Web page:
Value Remapping of the Carriers’ Handset Portfolio
Roger Entner, SVP, Head of Research and Insights, Telecom Practice
As widely expected, Apple announced the new iPhone 3GS at its Worldwide Developers Conference in San Francisco. This latest iPhone offers incremental improvements over the iPhone 3G at the existing $199/$299 price points. The bigger news that few, if any, expected was that the older iPhone 3G was going to continue to be sold, but at the new $99 price point. It is self-evident that this price cut will drive sales. According to Nielsen’s Mobile Insights survey, which asks 25,000 Americans every month about their wireless attitudes and behaviors, the second most important factor-noted by 20% of respondents-as to why people did not pick the iPhone was its price.
What has been largely overlooked is the impact of the iPhone 3G price cut on the industry as a whole. It is hard to overestimate the impact that a $99 iPhone has on the wireless carriers and handset manufacturers in the US. The new $99 price point for the iPhone 3G completely changes the value proposition of every handset at every carrier in the US. Some observers have commented that the $99 price point “kneecaps the Palm Pre,” but the kneecapping does not stop there. The dozen or more Google Android handsets that are being launched in the second half of the year will have prices that either make them look non-competitive or extremely margin-challenged. Actually, any device over $49 looks outright overpriced, and the feature phones in general have become a commodity. As a result, the relative value proposition and price matrix of every carrier’s handset portfolio has to be remapped. This has massive repercussions for the entire handset business model. Handset subsidies have to go up while the price to consumers has to go down to maintain a relative value proposition. Carriers will share the pain of lower handset prices with device manufactures whose margins will be further compressed, adding to the pressure they feel with the slowdown in the global economy. Carriers also have to think about if they can or want to shift the up-front cost of owning a device to the monthly recurring charge. It remains to be seen how much price elasticity exists in an economy that is still struggling and will shed jobs for a long time. AT&T could scorch the earth for its competitors by introducing a lower cost data plan that brings the minimum monthly cost of carrying an iPhone below $70, addressing the number one reason people passed on the iPhone. The competitive reaction to such a move would demand would be as value destructive as Verizon Wireless’ introduction of the $99 unlimited plan, which was simply matched by the competition without a meaningful realignment of market share — it would be another example of how industry players have acted diametric to Pareto-optimality.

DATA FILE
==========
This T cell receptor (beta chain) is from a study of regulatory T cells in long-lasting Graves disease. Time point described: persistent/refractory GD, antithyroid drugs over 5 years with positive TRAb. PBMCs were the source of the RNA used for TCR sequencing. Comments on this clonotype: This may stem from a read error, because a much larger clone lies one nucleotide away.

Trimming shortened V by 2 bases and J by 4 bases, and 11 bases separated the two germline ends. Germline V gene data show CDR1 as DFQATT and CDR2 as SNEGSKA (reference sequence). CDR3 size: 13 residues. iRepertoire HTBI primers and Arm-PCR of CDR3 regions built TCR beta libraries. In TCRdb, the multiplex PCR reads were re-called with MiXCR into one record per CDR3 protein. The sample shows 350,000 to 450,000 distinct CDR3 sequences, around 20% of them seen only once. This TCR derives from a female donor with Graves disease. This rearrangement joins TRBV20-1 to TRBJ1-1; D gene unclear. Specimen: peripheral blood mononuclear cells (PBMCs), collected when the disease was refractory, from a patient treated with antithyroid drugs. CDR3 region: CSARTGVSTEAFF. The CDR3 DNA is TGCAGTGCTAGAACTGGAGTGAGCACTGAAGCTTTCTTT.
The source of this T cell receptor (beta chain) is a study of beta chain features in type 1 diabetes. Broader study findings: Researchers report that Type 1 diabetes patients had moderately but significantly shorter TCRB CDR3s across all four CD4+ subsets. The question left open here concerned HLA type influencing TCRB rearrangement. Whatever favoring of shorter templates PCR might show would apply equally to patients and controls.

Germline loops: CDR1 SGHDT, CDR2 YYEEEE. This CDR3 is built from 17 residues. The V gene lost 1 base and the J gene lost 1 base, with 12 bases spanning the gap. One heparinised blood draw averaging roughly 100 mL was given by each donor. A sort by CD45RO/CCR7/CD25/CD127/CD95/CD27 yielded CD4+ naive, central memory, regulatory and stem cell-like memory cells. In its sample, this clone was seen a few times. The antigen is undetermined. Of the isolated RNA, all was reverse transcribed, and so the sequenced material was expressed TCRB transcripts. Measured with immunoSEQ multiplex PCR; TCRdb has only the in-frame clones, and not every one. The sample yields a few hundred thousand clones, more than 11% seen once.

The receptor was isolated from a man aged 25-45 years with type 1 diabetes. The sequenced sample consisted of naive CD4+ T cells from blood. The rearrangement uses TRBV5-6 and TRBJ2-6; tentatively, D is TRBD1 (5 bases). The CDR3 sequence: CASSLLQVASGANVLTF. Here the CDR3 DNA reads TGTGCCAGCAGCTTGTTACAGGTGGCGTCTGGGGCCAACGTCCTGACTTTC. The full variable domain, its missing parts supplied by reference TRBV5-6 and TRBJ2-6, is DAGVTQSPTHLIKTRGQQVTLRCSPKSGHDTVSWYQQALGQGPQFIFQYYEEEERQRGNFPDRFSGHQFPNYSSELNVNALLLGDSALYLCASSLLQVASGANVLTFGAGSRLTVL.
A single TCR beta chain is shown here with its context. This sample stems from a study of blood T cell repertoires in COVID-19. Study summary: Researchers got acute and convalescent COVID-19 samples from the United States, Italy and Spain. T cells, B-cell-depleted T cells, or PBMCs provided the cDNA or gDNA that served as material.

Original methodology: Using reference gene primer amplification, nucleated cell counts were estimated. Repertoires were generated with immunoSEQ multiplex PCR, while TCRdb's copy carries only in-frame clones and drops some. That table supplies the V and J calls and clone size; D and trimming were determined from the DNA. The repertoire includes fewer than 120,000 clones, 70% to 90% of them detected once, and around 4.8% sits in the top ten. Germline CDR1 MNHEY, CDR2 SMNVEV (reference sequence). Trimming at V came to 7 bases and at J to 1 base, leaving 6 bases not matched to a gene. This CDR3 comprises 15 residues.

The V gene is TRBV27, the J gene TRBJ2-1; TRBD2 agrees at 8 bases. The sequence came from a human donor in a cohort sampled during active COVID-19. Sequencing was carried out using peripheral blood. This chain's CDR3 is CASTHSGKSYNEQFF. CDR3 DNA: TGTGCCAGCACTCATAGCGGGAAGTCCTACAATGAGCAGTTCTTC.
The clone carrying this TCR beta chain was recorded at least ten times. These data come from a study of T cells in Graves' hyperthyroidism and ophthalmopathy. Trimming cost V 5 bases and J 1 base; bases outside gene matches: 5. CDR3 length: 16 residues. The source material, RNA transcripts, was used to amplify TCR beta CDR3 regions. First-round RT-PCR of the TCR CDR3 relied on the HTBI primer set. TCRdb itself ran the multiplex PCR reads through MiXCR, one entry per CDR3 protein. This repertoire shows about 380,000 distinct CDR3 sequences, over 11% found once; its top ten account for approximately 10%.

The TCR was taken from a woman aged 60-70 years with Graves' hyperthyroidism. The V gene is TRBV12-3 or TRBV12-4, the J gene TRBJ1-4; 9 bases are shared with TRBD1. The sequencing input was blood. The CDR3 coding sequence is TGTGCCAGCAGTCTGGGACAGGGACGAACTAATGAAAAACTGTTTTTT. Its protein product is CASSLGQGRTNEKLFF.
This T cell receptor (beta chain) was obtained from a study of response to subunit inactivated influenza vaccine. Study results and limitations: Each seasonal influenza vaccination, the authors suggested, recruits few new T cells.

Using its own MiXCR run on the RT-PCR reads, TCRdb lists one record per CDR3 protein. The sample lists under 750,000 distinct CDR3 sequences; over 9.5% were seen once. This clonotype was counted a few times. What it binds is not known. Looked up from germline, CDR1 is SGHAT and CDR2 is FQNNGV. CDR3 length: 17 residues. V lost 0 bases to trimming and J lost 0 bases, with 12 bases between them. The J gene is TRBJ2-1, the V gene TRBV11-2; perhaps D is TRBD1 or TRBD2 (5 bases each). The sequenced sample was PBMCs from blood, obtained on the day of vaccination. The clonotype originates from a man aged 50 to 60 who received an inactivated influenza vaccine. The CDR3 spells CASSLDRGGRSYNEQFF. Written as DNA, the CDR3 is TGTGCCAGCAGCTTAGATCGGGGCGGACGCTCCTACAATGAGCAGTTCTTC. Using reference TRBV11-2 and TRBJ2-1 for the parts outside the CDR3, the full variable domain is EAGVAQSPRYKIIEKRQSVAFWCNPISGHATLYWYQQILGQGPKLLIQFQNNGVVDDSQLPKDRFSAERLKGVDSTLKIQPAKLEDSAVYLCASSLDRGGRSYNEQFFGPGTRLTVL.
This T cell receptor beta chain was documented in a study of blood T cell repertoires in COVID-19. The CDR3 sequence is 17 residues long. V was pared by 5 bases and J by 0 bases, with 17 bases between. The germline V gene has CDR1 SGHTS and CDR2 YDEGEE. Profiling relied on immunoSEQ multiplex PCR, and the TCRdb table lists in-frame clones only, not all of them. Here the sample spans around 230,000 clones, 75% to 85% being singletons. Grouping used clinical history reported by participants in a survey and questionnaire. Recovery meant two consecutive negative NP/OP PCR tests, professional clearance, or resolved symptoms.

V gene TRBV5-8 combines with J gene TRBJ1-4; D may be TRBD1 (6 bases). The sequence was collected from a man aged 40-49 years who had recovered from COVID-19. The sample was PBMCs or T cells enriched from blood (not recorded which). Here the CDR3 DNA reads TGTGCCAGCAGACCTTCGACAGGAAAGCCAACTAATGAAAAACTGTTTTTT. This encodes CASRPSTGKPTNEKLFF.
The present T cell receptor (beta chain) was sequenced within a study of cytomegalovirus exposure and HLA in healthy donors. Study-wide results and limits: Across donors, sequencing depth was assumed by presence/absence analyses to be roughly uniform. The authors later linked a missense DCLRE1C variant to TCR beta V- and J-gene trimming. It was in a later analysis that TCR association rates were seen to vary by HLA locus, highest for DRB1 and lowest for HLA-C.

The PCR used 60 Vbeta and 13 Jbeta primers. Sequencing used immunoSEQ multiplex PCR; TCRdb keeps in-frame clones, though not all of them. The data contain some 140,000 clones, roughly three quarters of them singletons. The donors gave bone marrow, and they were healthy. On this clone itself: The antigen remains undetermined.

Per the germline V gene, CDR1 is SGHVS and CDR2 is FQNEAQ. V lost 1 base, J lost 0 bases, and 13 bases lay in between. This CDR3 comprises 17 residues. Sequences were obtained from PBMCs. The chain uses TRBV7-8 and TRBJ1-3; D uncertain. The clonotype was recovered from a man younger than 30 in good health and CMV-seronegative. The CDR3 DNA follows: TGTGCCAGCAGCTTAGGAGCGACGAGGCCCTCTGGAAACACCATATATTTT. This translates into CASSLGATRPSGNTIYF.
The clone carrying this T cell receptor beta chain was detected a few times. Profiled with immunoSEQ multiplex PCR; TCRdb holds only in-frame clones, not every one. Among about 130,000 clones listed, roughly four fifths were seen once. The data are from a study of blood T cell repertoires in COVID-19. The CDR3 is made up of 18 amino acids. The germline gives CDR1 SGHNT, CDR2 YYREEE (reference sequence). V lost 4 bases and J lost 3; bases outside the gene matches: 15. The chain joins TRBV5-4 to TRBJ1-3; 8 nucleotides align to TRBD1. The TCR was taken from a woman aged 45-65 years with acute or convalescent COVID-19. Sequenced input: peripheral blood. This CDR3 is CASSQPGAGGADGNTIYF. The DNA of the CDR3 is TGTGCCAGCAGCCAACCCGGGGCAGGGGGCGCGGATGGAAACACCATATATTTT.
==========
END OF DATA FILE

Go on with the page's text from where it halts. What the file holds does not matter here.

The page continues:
The implied point of view and resulting strategy is that voice has been commoditized and has become table stakes. Defendable differentiation will come from devices and data. Now that might be true in the longer run, and especially as long as one has the iPhone exclusively. While the exclusive Apple relationship is a pillar of strength for AT&T and a large factor in its continued and future success, AT&T has to be painfully aware that its fortunes are tied to that exclusivity. More than 80% of AT&T’s net adds in Q1 2009 came from the iPhone. While the other carriers have to plan on how to compete in the next few quarters, AT&T has to figure out what success will look like after the Apple exclusivity runs out and it has to live in the world it delivered.